Born to be wild

Before there were Audi Q models there was Steppenwolf.

Built as a prototype for the 2001 Paris Motor Show, the Audi Steppenwolf hinted at a future design series that was as comfortable off-road as it was on the road.

3 February, 2021


The Steppenwolf was just an idea, a ‘what if’ design that showcased Audi’s design language of the time and took it to a place it had not been before

When the Audi Steppenwolf concept design was first unveiled in Paris in 2001, few could have conceived that a luxury, performance off-road vehicle or what’s come to be known as an SUV, would ever be considered mainstream.

The Steppenwolf was just an idea, a ‘what if’ design that showcased Audi’s design language of the time and took it to a place it had not been before, save perhaps for the rally monsters of the 1980s.

There was some discussion as to where the name for the design came from. Some asserted it came from the Hermann Hesse book of the same name. With its notion of a critique of civilisation inspired by Friedrich Nietzsche, the novel became something of a cult book in the 1960s.

Others felt that it was a more literal tag, the Steppe Wolf – canis lupis campestris – being a rare sub-species of the world family. A relatively small creature of around 20kg with a compact, powerful body, it was found on the Caspian Sea and in central Kazakhstan.

Regardless of which was the true inspiration, at the time of the unveiling, it came as something of a departure from the luxury passenger and sports car models Audi was known for.

While the Audi allroad quattro was already a series production vehicle at the time and the idea of an Audi passenger vehicle venturing off the blacktop was not new, the Steppenwolf introduced a number of new concepts that would soon become standard inclusions in Audi vehicles. What’s more, it’s probably fair to say that it offered the first glimpse of what would ultimately become the hugely successful Audi Q vehicles.

Powered by a 3.2-litre six-cylinder engine, the Steppenwolf produced 168kW and maximum torque of 320Nm. It boasted a top speed of 230km/h and hit 100km/h in what was then, a pretty decent sub eight second time.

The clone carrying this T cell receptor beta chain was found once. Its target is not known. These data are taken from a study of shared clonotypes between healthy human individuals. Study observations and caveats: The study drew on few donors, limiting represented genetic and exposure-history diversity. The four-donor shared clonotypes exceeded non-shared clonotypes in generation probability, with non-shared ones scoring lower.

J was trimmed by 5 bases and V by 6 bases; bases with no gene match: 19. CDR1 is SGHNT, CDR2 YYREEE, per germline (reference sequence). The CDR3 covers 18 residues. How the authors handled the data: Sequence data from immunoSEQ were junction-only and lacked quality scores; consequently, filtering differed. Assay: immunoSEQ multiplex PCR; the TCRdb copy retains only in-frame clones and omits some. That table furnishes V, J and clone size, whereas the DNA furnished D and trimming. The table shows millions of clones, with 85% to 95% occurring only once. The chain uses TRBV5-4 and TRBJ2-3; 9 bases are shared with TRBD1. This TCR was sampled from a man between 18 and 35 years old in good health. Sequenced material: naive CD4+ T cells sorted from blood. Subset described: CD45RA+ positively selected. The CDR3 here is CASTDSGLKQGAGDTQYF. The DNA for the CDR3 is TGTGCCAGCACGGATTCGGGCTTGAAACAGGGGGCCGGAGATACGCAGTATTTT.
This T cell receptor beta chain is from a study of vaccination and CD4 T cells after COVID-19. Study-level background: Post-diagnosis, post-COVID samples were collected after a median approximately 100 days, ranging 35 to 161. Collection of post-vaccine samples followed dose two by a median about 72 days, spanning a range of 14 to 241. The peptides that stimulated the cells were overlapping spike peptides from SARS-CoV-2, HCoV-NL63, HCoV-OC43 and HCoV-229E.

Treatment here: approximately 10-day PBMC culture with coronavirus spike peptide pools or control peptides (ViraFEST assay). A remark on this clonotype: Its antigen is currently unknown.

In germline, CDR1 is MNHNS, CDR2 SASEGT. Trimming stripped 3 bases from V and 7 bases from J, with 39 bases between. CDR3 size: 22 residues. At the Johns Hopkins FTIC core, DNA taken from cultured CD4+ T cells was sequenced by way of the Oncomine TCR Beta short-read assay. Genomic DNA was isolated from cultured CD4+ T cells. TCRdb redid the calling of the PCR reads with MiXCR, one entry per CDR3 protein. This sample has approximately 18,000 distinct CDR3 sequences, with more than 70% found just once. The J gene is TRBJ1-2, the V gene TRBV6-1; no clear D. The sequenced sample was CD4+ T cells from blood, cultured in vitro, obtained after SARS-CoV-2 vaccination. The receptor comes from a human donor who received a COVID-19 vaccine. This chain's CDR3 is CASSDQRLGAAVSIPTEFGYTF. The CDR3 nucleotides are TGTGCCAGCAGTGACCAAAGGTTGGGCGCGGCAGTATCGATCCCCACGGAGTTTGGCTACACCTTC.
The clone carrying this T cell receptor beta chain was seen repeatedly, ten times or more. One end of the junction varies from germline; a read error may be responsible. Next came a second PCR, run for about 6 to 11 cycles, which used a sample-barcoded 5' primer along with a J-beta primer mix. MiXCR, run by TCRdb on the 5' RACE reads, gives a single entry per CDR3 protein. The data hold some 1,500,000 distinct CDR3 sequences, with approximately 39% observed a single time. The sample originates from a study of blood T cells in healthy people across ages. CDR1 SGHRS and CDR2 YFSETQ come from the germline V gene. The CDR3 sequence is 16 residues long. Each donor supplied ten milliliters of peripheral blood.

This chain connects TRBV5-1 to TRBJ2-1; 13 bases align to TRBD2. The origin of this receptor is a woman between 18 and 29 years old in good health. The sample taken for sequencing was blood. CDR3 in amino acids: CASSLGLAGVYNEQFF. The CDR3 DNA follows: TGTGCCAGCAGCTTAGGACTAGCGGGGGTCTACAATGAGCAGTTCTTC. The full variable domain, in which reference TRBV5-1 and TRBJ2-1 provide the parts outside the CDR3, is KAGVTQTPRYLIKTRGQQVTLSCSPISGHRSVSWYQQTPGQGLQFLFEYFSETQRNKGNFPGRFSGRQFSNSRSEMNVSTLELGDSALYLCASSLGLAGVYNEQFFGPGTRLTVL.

Based on the A3 and Audi TT platforms, it featured quattro all-wheel drive with a Haldex clutch and electric centre differential for surefooted feel regardless of the conditions. With 223mm of ground clearance it was able to negotiate terrain that was not the usual hunting ground for an Audi, and with air suspension (which was largely unheard of in off-road vehicles of the time), passengers were spared any jarring that went with the terrain.

The fully adjustable air suspension also provided a load-compensating ride height control, and rode on 19-inch rims under large guards – an early nod to the quattro all-wheel drive system. Also bear in mind that 19-inch wheels in 2001 were considered massive.

Although designed to showcase an off-road oriented vehicle, the compact form and convertible design was also a strong point of the Steppenwolf. 

“In addition to an aggressive expression, the design was meant to transmit the precision of solid outdoor equipment,” said project designer, Romulus Rost at the time.

The Steppenwolf featured design cues such as the protective ‘back plate’ under the front bumper and each of the wing mirrors was fitted with moveable spotlights. Running boards could be attached to the side sills for ease of fitting the removable roof which was available as both a snap-on soft top and as a lightweight carbon fibre unit.

“In addition to an aggressive expression, the design was meant to transmit the precision of solid outdoor equipment”

Romulus Rost – project designer

Looking back now after 20 years, it’s interesting to see aspects of Audi vehicles we now know well, hinted at in the Steppenwolf design

The rear door, which opened sideways, was fitted with a window that opened automatically when the door was opened to allow easier access to the rear of the vehicle. A drawer under the rear storage area housed either a spare wheel or a survival kit kit consisting of a winch, a tyre repair kit, a compressor and the aforementioned removable soft top.

Inside, the vehicle featured an interesting blend of materials. Fine leather, linen and aluminium were used extensively, and the seats, with their combination of leather and a coarsely woven fabric blended luxury appointment with a very earthy, off-road feel. Also, Audi designers used thick, resistant leather usually used to make the soles of fine shoes, in the design and finish of the dash, floor mats and the boot space. The idea behind this being that the leather would continue to weather with use and take on different and distinctive characteristics over time.

Looking back now after 20 years, it’s interesting to see aspects of Audi vehicles we now know well, hinted at in the Steppenwolf design. The front end with its obvious TT elements, and the experimentation with interior materials that are now becoming more and more common in series production Audi vehicles.

The prototype that spawned the modern, luxury Audi SUV, the Steppenwolf is a fascinating study that signalled a significant change of direction for the brand – even if it took a few years for the modern day SUV to make its presence felt.